Farina, who is the public policy director of the AIDS Taskforce of Cleveland, said he had support to run from the agency, but felt that running could hinder his work.
"How can I lobby [House Democrat leader] Dean DePiero on AIDS issues when I am running against a member of his caucus?" Farina said.
Openly gay Cleveland attorney Tim Downing also decided not to run for the new 8th Ohio House district seat.
"After analyzing the voting patterns in the last contested primary, I decided it was not a race I could win," said Downing, a Democrat.
"But I will not rule out a run for something in the future," Downing concluded.
DOMA in governor�s race
The gubernatorial race is heating up, with both candidates having to deal with GLBT issues already.
Republican incumbent Bob Taft is seeking re-election, and will face Democrat challenger Tim Hagan, a former Cuyahoga County commissioner.
Taft is generally viewed as hostile to GLBT interests, due to what he has done and what he has failed to do. Most notably, in 1999 Taft replaced a 16-year-old executive order prohibiting sexual orientation discrimination for state employees with one that did not mention gays. State agencies began to interpret that to mean it was acceptable to discriminate against gay and lesbian clients as well.
Taft, who received considerable support from the religious conservatives of his party, has also failed to speak against anti-gay Republican initiatives like the so-called Defense of Marriage Act passed by the Ohio House on October 31.
Taft responded to a February 22 Cleveland Plain Dealer question on the DOMA bill by saying, "Our staff is reviewing that bill right now. I have not had a chance to talk with them."
Joe Andrews, assistant press secretary for the governor, has been telling the Gay People�s Chronicle that the bill has been under Taft�s consideration since October, 2001.
Hagan responded to the DOMA question with, "It�s a way to target and bash gays in the state, and I don�t want anything to do with that. I don�t have to consult with anybody about that. I�m against it."
Pro-gay running mates
Both Hagan and Taft picked gay-affirming, African- American women who are members of the Columbus City Council as running mates. Hagan was first with his pick of Charleta Tavares.
As candidate for secretary of state in 1998 Tavares was one of four candidates who earned the endorsement of the GLBT political action committee Ohio PAC.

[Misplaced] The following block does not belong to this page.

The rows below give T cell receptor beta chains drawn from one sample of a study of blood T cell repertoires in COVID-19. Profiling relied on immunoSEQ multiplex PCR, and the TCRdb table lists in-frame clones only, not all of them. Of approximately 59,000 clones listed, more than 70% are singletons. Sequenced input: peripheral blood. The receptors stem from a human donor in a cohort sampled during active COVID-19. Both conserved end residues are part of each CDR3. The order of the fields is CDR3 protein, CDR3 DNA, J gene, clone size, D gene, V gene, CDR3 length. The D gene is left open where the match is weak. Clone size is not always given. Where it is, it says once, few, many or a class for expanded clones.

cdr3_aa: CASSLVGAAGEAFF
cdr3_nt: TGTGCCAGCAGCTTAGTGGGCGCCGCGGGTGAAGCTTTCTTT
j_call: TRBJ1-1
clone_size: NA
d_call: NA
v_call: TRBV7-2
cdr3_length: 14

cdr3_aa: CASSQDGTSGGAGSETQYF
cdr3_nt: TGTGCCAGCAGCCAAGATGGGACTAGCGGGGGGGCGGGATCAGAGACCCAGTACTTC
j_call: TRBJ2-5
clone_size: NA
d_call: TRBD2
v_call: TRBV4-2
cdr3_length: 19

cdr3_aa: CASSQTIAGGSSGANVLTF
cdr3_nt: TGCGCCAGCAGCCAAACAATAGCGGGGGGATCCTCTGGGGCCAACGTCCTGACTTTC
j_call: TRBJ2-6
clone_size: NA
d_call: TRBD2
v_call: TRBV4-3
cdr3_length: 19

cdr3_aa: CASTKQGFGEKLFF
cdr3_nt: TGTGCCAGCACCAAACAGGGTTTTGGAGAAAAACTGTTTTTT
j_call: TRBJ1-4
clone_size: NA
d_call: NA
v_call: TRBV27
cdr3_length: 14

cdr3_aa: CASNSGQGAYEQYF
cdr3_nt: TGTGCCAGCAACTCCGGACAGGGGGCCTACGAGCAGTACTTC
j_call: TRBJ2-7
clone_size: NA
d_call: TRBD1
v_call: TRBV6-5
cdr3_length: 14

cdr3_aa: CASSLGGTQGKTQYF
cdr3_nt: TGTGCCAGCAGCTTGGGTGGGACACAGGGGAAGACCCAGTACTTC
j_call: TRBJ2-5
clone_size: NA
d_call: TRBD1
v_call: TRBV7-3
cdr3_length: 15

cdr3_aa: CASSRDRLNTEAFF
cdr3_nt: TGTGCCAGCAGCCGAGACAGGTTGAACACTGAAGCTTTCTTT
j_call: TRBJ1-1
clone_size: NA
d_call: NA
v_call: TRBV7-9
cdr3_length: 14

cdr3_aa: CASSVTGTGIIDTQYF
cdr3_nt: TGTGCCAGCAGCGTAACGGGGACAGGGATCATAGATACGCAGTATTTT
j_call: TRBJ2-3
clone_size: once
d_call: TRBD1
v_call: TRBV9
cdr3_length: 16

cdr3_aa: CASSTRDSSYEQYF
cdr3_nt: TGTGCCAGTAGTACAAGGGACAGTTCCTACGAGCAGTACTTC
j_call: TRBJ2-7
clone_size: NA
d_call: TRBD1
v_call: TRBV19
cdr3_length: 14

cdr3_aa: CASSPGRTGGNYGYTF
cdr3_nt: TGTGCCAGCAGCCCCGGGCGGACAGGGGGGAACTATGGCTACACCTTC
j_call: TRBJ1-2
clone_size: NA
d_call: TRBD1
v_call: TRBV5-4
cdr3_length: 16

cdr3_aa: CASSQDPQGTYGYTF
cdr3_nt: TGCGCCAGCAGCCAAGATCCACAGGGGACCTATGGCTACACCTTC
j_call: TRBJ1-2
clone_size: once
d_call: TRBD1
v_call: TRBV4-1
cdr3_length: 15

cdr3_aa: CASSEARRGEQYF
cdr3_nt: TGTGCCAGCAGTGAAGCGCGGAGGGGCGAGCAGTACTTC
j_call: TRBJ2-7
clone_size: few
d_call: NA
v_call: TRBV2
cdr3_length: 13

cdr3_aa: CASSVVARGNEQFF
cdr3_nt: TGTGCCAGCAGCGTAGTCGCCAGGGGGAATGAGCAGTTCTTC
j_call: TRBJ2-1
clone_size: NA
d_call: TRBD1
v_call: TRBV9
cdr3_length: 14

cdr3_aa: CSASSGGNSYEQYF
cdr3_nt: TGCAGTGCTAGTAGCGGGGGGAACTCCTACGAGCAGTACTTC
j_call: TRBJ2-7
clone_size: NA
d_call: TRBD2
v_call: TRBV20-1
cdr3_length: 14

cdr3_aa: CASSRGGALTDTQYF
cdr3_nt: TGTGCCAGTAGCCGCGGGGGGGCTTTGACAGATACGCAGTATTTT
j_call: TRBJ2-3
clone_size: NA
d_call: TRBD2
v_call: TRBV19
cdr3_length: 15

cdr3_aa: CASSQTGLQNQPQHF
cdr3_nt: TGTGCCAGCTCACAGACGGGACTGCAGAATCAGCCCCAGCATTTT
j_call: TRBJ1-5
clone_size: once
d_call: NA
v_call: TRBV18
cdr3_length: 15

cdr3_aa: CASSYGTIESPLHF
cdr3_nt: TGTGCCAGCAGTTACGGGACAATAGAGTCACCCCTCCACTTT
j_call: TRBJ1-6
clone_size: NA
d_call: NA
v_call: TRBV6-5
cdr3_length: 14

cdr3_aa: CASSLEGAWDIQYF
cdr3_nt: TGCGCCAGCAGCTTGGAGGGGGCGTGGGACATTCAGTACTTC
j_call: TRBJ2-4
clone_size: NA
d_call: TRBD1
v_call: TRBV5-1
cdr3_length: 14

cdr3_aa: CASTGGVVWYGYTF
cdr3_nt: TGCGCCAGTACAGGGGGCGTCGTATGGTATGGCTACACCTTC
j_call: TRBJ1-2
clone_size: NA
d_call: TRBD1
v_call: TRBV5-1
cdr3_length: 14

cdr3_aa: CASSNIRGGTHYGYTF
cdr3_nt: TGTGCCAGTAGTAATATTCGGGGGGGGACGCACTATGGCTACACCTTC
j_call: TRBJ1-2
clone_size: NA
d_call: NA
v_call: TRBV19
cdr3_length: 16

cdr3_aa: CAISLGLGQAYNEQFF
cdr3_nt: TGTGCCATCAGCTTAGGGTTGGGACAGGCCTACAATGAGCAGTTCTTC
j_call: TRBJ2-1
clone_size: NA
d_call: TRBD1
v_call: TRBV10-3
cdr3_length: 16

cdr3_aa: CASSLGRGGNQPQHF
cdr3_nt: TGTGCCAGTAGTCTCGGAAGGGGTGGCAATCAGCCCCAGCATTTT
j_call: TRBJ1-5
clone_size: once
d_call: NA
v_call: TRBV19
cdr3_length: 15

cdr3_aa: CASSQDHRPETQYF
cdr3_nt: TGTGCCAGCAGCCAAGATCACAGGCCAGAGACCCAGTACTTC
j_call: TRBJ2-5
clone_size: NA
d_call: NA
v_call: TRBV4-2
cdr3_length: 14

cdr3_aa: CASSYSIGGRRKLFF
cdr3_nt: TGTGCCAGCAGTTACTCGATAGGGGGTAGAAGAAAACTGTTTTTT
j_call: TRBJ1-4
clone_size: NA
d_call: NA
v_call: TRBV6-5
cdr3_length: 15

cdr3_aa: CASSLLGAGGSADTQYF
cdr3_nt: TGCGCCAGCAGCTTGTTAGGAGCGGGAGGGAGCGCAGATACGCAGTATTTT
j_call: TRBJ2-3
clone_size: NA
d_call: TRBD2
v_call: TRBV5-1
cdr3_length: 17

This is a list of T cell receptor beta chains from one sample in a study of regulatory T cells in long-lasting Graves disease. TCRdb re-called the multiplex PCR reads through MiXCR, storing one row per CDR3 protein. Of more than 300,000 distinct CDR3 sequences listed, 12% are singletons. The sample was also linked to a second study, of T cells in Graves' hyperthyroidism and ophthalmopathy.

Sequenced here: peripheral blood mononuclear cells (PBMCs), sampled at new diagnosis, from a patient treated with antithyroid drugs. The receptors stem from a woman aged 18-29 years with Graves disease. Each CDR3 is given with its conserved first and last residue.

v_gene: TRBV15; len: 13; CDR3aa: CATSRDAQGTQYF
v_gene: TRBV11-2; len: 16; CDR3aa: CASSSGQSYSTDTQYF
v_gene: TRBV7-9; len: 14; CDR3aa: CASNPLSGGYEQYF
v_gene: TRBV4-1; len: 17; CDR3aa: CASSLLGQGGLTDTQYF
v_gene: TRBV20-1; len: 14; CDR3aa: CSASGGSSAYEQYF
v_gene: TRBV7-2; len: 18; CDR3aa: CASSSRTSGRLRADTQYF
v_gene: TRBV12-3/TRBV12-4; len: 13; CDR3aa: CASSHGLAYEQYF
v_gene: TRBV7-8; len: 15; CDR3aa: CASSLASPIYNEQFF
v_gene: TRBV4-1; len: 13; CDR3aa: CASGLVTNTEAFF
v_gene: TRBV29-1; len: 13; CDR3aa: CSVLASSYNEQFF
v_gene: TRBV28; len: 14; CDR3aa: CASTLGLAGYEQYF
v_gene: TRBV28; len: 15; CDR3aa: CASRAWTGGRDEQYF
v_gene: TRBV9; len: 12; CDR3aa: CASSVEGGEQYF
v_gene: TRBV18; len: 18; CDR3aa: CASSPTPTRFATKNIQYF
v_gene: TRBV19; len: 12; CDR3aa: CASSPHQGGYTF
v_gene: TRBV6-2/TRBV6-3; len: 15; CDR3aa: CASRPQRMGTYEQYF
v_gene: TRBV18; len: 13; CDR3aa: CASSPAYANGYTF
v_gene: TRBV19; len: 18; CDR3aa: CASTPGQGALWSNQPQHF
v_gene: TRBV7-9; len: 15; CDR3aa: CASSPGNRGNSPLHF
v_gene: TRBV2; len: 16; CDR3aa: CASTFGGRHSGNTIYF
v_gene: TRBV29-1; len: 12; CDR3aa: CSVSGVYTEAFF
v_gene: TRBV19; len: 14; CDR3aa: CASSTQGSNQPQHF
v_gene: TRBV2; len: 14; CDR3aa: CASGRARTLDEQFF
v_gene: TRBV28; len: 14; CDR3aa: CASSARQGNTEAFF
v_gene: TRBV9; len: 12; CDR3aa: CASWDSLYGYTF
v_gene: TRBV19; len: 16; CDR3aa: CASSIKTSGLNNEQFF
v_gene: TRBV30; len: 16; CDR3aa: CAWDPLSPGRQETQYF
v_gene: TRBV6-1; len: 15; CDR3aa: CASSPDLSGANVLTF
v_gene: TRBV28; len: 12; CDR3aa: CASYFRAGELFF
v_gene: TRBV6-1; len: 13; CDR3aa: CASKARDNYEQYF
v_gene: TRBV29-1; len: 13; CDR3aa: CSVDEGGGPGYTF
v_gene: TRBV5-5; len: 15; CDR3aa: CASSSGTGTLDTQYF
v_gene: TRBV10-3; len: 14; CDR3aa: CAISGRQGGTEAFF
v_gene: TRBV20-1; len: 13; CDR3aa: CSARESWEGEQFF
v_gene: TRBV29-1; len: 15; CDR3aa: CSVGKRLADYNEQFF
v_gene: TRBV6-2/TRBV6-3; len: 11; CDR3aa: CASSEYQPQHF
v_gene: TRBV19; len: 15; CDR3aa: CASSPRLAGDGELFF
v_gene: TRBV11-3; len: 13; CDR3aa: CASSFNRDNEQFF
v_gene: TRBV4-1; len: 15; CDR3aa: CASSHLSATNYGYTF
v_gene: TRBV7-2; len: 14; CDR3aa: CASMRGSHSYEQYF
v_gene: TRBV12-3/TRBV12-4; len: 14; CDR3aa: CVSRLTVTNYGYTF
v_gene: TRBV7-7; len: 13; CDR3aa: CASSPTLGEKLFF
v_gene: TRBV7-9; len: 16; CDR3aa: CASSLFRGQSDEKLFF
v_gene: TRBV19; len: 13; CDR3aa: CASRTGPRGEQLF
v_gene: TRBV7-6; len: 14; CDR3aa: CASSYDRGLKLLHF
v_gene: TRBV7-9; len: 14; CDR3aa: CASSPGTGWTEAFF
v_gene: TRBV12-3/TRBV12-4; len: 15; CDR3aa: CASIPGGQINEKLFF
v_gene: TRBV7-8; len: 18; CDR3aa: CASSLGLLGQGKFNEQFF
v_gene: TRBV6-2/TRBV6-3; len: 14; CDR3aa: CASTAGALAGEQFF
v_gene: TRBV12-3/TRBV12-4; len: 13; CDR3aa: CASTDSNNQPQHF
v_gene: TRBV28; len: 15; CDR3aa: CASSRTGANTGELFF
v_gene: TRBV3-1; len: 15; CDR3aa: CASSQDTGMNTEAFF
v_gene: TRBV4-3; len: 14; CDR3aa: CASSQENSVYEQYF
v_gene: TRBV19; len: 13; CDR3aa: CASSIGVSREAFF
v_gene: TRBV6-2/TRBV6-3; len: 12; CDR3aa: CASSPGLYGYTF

The choice of Tavares, whose views are similar to Hagan�s, came as no surprise to anyone. Taft�s choice of Jennette Bradley, however, shocked conservatives.
Bradley was the leader of the 1998 attempt to pass domestic partner benefits for Columbus city employees. Though the benefits didn�t materialize, Bradley earned a reputation as a gay-affirming public official.
Bradley is also pro-choice, unlike Taft. But it is not yet clear as to whether Taft�s choice of Bradley represents an ideological shift for him, or is just a shrewd political move, designed to make him appear moderate on social issues.
Bradley said at the press conference announcing her selection, "The governor would be the one to chart the course on issues for the state."
Anti-gay groups like the Pro-Family Network in Dayton immediately put out statements denouncing Taft�s choice of Bradley, calling her a "pro-homosexual, pro-abortion radical.
by Eric Resnick
Washington, D.C.--The Employment Non-Discrimination Act, making sexual orientation a class protected by federal employment law, had its first hearing in the U.S. Senate on February 27.
The Senate hearing, before the Committee on Health, Education, Labor and Pensions, chaired by Sen. Edward Kennedy, was the first movement of the bill in either chamber since introduction this session.
The bill is expected to pass the Democrat-controlled Senate, but fail in the Republican-controlled House.
Bills outlawing anti-gay discrimination have been introduced in Congress since 1975. The current "ENDA" version, which is limited to job discrimination, has been considered in each session since 1994. The current bill, S. 1284 in the Senate and H.R. 2692 in the House, was introduced last July 31.
Five witnesses testified in person in favor of the bill. They represented large and small businesses with sexual orientation in their non-discrimination policies, organized labor, civil rights activists, and a discrimination victim.
Three witnesses, Elizabeth Birch, executive director of the Human Rights Campaign, Steven L. Miller, president and CEO of Shell Oil Company, and Kim Wisckol, vice president of human resources for Hewlett-Packard Co. submitted written testimony.
There were no witnesses in opposition.
Discrimination victim Larry Lane of Long Island, N.Y., told the committee of his excellent employment record with a floorcovering company, until he was outed by a member of his sales staff in 1998.
Lane described to the senators that once it was known he is gay, his underlings openly called him a "faggot" and told his supervisors they did not want to work for a gay man.
Shortly afterward, Lane was put on probation and told he was failing his responsibility of "teambuilding" within the company. He was terminated September 1, 1999 after the corporate vice president told him, "Let�s just say you don�t fit in."
Richard Womack, civil rights director of the AFL-CIO testified, "The AFL-CIO is founded on the belief that citizens should be treated equally in their workplaces and throughout our democratic society. We further believe that trade unions and employers alike have a responsibility to ensure that workers are judged based on their performance--not their real or perceived sexual orientation."